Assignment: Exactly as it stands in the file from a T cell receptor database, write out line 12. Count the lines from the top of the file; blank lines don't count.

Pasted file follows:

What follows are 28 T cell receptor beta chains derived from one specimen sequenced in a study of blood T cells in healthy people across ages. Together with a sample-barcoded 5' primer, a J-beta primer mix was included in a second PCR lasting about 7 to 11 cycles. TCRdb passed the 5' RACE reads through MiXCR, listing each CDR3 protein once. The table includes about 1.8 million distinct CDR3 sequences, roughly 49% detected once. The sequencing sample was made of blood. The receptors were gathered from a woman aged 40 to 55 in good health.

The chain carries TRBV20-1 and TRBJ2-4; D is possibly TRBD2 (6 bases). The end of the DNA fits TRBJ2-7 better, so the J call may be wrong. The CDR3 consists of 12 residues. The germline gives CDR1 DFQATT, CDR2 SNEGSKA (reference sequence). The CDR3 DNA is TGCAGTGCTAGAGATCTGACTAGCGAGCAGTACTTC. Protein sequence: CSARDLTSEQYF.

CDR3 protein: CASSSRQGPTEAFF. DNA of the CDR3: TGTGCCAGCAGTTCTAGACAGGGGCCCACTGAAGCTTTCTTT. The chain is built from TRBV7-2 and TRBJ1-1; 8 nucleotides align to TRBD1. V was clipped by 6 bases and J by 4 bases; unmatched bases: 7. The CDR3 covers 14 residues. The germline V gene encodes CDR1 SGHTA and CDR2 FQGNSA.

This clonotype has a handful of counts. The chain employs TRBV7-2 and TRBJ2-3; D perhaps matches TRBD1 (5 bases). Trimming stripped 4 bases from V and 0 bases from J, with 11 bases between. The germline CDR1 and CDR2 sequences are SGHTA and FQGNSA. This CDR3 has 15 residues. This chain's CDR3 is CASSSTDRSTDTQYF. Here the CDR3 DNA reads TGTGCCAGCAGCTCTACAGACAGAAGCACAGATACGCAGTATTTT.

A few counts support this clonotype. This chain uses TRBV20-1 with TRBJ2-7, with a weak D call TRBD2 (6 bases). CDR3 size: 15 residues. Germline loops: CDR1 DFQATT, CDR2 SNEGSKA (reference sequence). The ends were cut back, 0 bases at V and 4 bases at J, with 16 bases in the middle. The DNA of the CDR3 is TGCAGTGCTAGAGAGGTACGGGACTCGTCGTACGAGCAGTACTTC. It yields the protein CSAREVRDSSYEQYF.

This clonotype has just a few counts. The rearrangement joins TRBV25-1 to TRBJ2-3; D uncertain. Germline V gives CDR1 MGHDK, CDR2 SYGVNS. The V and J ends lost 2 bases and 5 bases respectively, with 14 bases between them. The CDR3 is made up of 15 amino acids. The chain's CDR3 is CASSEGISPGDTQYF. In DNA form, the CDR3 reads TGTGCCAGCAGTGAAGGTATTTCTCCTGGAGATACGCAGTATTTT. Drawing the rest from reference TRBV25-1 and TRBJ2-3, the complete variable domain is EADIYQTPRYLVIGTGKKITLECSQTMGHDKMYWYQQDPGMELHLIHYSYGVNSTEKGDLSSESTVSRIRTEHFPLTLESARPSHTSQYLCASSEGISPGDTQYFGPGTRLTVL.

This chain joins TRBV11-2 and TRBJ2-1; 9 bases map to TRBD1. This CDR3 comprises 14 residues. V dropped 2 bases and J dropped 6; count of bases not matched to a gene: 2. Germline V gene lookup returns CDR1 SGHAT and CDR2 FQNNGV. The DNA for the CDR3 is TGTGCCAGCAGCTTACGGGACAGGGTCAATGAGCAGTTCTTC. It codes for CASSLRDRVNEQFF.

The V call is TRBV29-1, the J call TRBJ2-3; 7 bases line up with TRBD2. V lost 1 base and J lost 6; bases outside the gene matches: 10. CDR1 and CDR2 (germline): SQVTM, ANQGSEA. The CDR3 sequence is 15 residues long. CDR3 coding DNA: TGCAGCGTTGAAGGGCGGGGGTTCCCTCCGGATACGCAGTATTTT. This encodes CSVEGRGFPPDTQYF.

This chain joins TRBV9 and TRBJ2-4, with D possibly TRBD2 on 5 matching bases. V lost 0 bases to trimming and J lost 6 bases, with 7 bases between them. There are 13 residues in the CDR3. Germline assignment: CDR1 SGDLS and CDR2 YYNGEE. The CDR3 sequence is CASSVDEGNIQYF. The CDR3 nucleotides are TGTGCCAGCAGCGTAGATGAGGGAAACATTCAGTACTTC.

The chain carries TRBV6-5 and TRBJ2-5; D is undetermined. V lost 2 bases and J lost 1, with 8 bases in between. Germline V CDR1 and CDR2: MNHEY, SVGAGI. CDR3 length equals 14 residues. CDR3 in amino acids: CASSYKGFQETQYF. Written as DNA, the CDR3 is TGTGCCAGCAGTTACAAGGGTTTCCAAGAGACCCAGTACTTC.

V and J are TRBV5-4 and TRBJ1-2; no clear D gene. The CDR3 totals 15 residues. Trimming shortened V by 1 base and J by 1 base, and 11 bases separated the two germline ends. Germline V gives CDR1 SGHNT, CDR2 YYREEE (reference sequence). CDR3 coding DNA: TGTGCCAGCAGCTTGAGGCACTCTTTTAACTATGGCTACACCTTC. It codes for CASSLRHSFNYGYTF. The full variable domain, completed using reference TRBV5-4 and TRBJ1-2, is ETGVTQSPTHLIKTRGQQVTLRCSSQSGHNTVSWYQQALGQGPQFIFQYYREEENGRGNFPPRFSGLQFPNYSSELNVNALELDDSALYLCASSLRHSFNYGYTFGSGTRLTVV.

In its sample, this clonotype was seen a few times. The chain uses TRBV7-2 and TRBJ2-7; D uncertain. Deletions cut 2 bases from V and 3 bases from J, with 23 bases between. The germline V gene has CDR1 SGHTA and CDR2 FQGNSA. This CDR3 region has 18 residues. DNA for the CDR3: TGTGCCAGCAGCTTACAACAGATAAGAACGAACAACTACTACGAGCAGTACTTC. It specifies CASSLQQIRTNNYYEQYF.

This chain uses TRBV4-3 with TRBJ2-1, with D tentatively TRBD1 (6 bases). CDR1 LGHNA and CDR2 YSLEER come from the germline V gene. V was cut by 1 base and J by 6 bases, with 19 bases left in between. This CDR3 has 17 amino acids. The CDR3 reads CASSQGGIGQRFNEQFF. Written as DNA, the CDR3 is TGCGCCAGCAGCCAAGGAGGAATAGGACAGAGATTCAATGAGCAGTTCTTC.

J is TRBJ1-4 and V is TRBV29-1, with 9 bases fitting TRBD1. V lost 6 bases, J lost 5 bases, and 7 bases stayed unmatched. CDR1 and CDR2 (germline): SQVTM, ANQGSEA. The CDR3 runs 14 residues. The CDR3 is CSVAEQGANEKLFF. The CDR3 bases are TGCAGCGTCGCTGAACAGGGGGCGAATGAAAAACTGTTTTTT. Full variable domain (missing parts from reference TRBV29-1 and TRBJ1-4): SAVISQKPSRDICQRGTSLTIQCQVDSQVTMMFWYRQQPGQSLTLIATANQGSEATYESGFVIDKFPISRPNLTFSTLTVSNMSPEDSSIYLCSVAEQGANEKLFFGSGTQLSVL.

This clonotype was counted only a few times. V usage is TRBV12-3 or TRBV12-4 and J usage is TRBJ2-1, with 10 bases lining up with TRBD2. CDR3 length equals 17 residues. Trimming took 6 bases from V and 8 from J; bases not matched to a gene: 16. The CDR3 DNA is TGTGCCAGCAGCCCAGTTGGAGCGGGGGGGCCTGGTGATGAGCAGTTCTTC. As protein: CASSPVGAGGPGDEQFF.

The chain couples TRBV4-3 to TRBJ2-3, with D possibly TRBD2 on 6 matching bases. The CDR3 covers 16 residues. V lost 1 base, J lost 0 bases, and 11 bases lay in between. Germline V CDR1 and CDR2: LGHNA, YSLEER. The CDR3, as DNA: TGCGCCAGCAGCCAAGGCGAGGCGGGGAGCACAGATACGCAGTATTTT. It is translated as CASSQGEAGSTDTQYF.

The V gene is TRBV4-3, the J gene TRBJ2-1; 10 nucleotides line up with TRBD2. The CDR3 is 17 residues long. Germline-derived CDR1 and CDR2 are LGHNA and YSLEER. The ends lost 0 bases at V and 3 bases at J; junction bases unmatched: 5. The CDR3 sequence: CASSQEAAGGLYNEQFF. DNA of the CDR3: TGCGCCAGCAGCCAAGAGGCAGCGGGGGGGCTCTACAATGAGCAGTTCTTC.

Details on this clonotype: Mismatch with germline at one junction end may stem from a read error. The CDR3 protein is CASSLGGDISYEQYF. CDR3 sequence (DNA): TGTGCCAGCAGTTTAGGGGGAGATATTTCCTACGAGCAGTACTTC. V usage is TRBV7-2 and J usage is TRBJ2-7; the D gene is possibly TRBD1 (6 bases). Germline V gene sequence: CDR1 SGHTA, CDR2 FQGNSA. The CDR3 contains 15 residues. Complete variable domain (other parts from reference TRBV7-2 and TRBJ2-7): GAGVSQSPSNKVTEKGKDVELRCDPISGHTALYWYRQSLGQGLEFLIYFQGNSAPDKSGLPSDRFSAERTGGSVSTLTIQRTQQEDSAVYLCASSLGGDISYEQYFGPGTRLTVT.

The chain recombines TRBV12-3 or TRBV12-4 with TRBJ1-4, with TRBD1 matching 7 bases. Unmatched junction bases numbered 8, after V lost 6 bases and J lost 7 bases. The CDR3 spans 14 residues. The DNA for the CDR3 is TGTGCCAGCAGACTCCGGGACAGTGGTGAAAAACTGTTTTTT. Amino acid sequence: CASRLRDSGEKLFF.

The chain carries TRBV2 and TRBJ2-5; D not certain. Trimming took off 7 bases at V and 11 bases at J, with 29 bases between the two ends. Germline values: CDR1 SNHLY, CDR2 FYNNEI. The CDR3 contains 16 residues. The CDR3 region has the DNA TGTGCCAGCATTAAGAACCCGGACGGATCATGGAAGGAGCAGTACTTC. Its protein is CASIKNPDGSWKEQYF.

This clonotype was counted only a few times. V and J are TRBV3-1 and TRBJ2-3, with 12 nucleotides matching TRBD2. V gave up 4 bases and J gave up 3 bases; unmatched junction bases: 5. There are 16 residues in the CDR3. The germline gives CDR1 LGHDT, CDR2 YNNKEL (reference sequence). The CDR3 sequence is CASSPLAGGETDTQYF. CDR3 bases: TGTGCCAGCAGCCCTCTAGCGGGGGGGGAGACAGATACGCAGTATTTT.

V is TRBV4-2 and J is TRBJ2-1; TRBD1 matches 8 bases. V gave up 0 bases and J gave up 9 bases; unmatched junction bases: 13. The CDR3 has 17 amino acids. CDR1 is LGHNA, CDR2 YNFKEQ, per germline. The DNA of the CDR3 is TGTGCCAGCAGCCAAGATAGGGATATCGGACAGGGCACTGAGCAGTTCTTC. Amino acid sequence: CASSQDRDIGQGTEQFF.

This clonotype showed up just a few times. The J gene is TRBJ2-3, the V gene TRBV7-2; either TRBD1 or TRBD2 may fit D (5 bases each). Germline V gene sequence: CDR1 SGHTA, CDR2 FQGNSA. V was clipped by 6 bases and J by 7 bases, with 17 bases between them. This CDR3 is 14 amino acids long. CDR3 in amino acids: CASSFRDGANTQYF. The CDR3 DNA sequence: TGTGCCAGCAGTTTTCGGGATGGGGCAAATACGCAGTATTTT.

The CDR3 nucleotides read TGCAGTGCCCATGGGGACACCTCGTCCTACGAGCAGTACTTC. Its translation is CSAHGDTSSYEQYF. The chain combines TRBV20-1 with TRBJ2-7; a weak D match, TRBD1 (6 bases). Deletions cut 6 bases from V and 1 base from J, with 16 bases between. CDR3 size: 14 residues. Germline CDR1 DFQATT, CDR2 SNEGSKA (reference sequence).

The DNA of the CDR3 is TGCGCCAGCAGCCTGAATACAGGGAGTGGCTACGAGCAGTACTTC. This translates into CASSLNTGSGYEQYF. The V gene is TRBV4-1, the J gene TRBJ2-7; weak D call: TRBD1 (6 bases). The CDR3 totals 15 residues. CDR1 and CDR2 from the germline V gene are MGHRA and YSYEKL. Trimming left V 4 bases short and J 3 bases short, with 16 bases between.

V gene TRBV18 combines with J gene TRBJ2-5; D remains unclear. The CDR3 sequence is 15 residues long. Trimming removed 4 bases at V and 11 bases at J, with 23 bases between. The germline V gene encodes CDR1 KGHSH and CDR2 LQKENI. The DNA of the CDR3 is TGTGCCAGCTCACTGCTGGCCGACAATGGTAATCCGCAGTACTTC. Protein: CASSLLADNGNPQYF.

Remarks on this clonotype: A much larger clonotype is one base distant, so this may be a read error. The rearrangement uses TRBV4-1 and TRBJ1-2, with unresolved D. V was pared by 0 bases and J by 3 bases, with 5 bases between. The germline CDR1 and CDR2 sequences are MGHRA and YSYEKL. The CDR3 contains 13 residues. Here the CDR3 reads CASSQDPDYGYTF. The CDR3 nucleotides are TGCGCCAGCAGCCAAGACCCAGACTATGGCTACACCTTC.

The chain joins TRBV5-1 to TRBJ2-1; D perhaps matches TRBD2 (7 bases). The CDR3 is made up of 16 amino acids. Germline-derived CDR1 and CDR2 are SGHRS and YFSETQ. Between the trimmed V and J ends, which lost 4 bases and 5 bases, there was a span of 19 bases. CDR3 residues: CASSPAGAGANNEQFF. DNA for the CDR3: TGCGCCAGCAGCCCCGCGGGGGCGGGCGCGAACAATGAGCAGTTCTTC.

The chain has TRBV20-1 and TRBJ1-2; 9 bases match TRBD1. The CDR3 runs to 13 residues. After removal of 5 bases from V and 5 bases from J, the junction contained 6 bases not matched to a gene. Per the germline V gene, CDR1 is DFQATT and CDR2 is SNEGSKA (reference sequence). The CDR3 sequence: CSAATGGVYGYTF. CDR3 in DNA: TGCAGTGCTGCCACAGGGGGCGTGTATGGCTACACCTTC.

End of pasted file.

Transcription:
In its sample, this clonotype was seen a few times. The chain uses TRBV7-2 and TRBJ2-7; D uncertain. Deletions cut 2 bases from V and 3 bases from J, with 23 bases between. The germline V gene has CDR1 SGHTA and CDR2 FQGNSA. This CDR3 region has 18 residues. DNA for the CDR3: TGTGCCAGCAGCTTACAACAGATAAGAACGAACAACTACTACGAGCAGTACTTC. It specifies CASSLQQIRTNNYYEQYF.